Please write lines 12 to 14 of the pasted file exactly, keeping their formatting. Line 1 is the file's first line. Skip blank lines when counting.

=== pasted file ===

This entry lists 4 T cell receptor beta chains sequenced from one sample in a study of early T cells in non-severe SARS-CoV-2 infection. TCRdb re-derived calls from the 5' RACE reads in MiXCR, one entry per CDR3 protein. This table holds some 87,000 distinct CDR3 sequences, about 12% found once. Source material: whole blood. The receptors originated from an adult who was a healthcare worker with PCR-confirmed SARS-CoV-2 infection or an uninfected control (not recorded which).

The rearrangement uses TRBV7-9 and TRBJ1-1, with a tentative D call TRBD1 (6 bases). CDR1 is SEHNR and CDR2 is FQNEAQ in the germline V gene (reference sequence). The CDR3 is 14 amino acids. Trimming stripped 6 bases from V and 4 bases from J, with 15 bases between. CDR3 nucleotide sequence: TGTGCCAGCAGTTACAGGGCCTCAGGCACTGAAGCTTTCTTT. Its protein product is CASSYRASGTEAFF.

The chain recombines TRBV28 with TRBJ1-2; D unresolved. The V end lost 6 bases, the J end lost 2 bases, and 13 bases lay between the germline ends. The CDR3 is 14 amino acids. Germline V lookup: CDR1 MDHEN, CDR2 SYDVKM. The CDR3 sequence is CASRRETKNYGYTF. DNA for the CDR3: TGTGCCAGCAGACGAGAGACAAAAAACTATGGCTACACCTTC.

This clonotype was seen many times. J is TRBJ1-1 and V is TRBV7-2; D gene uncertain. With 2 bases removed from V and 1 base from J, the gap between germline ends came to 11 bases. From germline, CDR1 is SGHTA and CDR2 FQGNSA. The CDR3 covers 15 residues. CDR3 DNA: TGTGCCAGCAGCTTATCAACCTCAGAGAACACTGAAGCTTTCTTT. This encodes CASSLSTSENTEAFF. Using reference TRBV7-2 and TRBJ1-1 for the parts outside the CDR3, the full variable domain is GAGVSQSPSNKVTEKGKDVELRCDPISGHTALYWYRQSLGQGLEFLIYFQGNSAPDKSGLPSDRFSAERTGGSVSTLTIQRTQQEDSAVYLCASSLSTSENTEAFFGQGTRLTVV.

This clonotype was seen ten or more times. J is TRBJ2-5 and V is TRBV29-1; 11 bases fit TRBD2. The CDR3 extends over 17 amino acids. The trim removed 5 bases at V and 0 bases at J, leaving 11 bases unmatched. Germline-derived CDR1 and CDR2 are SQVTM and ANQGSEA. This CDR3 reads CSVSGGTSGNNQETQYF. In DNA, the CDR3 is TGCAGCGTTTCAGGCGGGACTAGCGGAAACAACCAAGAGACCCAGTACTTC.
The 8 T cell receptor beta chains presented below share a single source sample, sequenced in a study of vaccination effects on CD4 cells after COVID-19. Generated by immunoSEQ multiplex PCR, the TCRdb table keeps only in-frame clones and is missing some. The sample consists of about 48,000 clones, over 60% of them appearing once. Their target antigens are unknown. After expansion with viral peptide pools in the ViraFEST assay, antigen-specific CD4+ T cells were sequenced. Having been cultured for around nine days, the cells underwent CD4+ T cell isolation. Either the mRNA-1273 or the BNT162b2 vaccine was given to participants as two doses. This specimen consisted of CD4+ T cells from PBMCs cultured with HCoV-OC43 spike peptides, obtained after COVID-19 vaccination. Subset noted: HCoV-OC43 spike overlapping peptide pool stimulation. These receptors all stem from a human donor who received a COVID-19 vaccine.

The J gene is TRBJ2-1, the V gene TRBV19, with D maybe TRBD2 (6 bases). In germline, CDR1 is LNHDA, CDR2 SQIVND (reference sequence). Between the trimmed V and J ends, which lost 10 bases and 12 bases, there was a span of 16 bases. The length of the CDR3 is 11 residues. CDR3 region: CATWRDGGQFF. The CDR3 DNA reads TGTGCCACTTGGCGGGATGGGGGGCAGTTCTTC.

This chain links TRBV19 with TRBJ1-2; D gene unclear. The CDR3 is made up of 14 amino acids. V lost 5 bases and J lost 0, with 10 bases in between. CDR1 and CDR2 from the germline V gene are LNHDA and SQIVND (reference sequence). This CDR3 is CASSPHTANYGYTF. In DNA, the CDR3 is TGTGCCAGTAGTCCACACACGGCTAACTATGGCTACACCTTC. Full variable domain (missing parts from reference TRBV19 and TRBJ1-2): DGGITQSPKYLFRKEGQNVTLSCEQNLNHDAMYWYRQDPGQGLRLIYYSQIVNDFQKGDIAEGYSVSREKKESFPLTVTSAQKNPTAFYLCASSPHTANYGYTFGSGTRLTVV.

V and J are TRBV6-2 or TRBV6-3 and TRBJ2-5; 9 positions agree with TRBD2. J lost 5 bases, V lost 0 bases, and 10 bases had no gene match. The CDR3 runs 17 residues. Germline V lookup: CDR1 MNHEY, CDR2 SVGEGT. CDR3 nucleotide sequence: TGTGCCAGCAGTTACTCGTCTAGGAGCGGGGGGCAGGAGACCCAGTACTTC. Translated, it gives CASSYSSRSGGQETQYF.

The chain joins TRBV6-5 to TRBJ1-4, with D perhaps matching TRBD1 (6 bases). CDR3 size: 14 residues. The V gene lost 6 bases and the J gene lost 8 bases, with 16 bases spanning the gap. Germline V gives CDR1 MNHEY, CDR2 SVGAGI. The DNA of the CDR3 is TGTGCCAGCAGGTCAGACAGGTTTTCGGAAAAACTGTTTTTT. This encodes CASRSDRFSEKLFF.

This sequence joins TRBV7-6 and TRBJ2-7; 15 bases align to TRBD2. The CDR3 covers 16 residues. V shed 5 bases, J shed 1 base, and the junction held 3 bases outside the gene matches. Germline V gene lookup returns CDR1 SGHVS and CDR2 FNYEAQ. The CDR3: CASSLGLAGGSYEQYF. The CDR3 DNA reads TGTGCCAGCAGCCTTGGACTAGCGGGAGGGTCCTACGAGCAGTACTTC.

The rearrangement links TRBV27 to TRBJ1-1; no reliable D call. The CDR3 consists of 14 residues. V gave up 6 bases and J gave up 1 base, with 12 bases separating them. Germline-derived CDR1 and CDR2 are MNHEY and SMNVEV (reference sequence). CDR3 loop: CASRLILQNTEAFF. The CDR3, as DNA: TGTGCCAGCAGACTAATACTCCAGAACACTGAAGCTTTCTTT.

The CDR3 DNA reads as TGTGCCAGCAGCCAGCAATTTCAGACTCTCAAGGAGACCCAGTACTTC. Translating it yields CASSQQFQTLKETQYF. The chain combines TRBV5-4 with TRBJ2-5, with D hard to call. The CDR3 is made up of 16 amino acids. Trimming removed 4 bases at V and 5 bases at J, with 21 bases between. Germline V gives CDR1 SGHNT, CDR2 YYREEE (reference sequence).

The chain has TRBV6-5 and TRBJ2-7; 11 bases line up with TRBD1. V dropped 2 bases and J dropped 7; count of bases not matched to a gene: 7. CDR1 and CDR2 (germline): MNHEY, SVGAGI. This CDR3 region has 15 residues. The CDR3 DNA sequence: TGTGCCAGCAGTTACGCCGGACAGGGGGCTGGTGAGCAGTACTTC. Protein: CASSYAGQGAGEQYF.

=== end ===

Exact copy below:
The rearrangement links TRBV27 to TRBJ1-1; no reliable D call. The CDR3 consists of 14 residues. V gave up 6 bases and J gave up 1 base, with 12 bases separating them. Germline-derived CDR1 and CDR2 are MNHEY and SMNVEV (reference sequence). CDR3 loop: CASRLILQNTEAFF. The CDR3, as DNA: TGTGCCAGCAGACTAATACTCCAGAACACTGAAGCTTTCTTT.

The CDR3 DNA reads as TGTGCCAGCAGCCAGCAATTTCAGACTCTCAAGGAGACCCAGTACTTC. Translating it yields CASSQQFQTLKETQYF. The chain combines TRBV5-4 with TRBJ2-5, with D hard to call. The CDR3 is made up of 16 amino acids. Trimming removed 4 bases at V and 5 bases at J, with 21 bases between. Germline V gives CDR1 SGHNT, CDR2 YYREEE (reference sequence).

The chain has TRBV6-5 and TRBJ2-7; 11 bases line up with TRBD1. V dropped 2 bases and J dropped 7; count of bases not matched to a gene: 7. CDR1 and CDR2 (germline): MNHEY, SVGAGI. This CDR3 region has 15 residues. The CDR3 DNA sequence: TGTGCCAGCAGTTACGCCGGACAGGGGGCTGGTGAGCAGTACTTC. Protein: CASSYAGQGAGEQYF.